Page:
No, I'm not a cop, if anything I'm an existential nihilist. I simply don't care what happened one way or the other. So no, I'm not even defending all that hard as it's an incident that has no immediate bearing on me whatsoever. Merely offering plausible alternative commentary & observation. One could ask why that is so threatening to you though. Seems you have a chip on your shoulder. Is that so? Why is your reaction to label me as a cop, I certainly didn't ask if you were homeless?

posted on 17 Nov 2012, 19:45

55. Whateverman (Posts: 3250; Member since: 17 May 2009)

Wow, you were awfully quick to make assumptions about me there though, weren't you. My remarks were just sarcastic in nature. I didnt thumb you down or use all caps or any exclamation marks. I'm simply saying the cop made a bogus arrest, the judge used common sense (since it was obvious the cop had none) and show a little compassion for the guy (since its obvious the cop had none).

There's no chip on my shoulder, I'm just a compassionate person, but if you want to use that to label me as "closed-minded", that's fine. And I asked if you were a cop because not to many people are seeing this from the cop's point of view, except for you. There was even one of those "knee-jerk" reactions from a cop that said he wouldn't have arrested the guy. So I just found it interesting that you come up with a way to justify the cop's bogus arrest and point at the victim. No malice intended.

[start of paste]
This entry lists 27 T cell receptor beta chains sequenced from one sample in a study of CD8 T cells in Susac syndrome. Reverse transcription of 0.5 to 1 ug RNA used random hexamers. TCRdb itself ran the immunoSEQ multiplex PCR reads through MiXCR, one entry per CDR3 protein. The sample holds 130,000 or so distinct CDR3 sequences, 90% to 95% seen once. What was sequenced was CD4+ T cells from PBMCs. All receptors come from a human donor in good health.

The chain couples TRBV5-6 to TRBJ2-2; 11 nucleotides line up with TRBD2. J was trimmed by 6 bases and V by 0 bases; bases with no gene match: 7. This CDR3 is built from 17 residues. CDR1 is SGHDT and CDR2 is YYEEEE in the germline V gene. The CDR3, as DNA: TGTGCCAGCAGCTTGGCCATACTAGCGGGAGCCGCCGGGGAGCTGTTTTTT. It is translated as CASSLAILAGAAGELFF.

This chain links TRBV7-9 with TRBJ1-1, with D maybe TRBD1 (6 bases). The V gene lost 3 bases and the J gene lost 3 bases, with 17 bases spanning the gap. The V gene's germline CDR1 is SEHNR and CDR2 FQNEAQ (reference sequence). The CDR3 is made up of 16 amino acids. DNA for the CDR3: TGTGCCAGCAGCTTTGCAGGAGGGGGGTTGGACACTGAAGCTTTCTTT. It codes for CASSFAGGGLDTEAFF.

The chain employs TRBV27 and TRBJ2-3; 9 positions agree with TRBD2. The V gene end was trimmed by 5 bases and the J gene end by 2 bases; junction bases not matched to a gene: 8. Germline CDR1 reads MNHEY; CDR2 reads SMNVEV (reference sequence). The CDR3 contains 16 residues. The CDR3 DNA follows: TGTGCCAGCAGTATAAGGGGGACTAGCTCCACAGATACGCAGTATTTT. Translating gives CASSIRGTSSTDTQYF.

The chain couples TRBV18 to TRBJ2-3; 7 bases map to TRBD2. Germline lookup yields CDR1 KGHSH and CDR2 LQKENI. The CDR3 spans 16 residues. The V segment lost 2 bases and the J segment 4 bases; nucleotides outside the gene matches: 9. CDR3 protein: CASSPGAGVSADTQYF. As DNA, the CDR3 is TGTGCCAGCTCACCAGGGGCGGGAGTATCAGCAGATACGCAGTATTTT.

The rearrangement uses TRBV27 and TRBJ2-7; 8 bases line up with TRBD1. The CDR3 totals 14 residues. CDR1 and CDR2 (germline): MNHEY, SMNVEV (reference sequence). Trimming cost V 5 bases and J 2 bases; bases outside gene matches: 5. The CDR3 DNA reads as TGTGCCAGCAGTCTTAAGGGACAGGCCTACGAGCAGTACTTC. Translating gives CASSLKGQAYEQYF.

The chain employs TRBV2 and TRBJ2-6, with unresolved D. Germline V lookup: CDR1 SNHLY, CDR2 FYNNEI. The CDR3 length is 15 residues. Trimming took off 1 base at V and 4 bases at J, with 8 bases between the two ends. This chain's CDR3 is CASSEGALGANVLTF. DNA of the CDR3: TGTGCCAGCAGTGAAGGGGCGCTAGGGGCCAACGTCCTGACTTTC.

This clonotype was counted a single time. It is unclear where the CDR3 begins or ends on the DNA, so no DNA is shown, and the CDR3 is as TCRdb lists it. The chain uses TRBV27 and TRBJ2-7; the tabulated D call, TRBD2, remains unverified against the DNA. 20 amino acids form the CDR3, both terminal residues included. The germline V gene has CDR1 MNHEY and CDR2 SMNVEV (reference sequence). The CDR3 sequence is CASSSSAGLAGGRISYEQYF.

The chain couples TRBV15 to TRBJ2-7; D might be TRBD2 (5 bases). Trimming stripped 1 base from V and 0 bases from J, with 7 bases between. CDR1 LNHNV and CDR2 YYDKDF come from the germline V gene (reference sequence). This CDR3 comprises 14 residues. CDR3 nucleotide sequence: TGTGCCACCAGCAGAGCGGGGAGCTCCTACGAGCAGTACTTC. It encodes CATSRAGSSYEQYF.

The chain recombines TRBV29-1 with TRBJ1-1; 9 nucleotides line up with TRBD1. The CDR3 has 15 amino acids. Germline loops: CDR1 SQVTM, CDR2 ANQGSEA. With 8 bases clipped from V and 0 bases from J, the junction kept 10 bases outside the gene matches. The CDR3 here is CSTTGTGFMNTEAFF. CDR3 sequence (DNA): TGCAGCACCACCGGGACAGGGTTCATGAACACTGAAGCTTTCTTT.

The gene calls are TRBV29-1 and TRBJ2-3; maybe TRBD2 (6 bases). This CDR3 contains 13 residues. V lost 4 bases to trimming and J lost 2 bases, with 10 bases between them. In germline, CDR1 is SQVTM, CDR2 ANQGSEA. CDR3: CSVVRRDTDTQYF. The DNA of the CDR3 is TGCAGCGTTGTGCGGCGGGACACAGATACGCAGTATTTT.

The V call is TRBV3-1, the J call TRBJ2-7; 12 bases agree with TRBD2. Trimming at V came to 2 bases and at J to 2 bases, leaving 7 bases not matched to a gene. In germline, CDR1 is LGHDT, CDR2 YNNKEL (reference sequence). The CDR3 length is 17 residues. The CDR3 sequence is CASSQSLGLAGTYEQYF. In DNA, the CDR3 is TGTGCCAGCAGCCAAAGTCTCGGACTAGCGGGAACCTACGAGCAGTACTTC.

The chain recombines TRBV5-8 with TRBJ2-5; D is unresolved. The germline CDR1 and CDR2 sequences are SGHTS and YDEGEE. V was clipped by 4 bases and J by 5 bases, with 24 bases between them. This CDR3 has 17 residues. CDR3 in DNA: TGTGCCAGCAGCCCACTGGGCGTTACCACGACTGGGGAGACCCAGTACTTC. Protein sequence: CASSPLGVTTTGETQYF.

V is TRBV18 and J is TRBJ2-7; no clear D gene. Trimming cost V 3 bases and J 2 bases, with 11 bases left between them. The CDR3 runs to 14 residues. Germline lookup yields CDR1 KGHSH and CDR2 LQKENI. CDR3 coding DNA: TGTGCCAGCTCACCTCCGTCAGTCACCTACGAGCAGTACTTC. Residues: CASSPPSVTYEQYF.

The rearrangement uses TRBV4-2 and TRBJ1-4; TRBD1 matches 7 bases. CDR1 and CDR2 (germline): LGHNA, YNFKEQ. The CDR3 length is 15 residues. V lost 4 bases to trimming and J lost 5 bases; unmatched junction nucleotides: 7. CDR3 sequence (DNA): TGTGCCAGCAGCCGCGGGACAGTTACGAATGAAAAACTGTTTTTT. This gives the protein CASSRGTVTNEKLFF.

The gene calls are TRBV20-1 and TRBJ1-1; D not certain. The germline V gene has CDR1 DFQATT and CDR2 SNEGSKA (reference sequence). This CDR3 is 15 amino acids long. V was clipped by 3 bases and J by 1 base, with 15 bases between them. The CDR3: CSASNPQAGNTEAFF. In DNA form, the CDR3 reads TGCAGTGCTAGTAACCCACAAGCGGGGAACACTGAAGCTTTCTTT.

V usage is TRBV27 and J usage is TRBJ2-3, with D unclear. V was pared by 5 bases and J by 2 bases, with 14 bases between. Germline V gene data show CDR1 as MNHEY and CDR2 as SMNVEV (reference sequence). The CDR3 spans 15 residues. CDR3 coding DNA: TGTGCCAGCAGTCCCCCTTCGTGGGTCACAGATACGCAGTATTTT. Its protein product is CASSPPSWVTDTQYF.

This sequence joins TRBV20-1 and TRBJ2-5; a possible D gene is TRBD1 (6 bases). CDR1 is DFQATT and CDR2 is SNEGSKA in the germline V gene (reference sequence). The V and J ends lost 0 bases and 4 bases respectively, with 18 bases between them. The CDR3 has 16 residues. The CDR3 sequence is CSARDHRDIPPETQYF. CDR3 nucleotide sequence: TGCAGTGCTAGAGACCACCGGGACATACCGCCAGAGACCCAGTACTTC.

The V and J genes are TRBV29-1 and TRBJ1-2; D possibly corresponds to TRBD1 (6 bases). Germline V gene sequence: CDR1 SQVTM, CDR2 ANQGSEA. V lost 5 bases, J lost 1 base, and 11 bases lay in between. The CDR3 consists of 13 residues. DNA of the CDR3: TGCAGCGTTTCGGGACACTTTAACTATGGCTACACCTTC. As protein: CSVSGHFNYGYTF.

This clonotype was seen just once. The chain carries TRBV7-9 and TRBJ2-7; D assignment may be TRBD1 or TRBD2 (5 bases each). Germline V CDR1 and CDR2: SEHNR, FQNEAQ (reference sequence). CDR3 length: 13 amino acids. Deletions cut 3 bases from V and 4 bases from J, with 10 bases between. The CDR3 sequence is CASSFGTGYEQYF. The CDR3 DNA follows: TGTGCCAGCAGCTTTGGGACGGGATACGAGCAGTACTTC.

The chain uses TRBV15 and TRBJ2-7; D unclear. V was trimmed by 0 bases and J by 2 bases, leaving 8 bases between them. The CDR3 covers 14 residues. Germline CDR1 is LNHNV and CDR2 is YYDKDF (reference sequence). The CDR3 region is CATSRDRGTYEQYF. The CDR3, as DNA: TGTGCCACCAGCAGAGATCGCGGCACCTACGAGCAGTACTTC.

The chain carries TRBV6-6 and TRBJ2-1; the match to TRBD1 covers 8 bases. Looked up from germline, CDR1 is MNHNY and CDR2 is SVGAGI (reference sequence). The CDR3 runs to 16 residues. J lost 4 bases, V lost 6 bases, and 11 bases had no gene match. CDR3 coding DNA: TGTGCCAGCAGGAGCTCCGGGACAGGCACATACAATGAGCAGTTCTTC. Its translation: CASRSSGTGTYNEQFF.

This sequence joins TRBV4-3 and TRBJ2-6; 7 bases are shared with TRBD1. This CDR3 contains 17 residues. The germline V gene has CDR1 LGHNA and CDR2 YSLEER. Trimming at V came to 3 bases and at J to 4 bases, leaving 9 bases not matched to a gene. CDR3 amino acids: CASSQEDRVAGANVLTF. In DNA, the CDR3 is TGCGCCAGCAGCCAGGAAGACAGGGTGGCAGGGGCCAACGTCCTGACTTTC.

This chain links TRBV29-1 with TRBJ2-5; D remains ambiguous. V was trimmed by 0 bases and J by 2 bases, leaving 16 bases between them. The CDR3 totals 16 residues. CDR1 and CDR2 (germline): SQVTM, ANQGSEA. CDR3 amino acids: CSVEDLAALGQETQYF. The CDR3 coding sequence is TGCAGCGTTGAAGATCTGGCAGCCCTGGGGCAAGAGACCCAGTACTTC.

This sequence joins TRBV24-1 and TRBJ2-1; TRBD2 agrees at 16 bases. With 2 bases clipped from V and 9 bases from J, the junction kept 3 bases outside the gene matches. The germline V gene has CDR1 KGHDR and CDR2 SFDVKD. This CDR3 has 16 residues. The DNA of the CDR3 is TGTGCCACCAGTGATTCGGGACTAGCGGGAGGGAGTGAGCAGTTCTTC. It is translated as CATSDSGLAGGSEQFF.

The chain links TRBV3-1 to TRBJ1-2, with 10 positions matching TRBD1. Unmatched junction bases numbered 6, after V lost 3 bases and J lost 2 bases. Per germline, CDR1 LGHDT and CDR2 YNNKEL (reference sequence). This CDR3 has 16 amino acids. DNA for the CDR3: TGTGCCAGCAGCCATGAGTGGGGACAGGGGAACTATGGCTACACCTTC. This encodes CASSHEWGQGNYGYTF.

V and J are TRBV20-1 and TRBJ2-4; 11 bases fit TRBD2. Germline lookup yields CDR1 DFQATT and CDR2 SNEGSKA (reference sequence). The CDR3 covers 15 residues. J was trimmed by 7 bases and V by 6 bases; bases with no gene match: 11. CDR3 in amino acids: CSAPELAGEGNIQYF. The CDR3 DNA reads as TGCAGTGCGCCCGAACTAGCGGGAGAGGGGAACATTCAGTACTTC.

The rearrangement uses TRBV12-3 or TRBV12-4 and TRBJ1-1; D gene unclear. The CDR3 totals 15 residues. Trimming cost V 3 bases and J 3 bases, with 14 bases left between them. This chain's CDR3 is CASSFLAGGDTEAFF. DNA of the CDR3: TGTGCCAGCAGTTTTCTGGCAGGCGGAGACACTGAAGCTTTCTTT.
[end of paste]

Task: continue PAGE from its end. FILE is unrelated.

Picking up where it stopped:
posted on 16 Nov 2012, 21:45

45. MC1123 (Posts: 1254; Member since: 12 Nov 2012)

why is he homeless if he could have an iPhone?

and besides i dont think its really a crime to charge your phone on public places! :P

posted on 16 Nov 2012, 23:17

47. networkdood (Posts: 6330; Member since: 31 Mar 2010)


judge said a police officer did not have the authority to arrest a homeless man for charging his phone at a public picnic shelter.

posted on 17 Nov 2012, 05:00

48. ogy_dogy (Posts: 453; Member since: 29 Jun 2012)

Only in the us of a..

posted on 18 Nov 2012, 09:01

56. FranksGT (Posts: 167; Member since: 29 Aug 2012)

Seriously the paperwork you filed cost more then him charging his phone. THe gas you wasted hauling him, and also the time spent you could of got a real criminal. I hope this moron lost his job and becomes homeless!

posted on 18 Nov 2012, 17:52

57. Sakmann67 (Posts: 29; Member since: 22 May 2010)

Email this idiot Cop and Let Him have it! Anthony.Frangioni@sarasotagov.com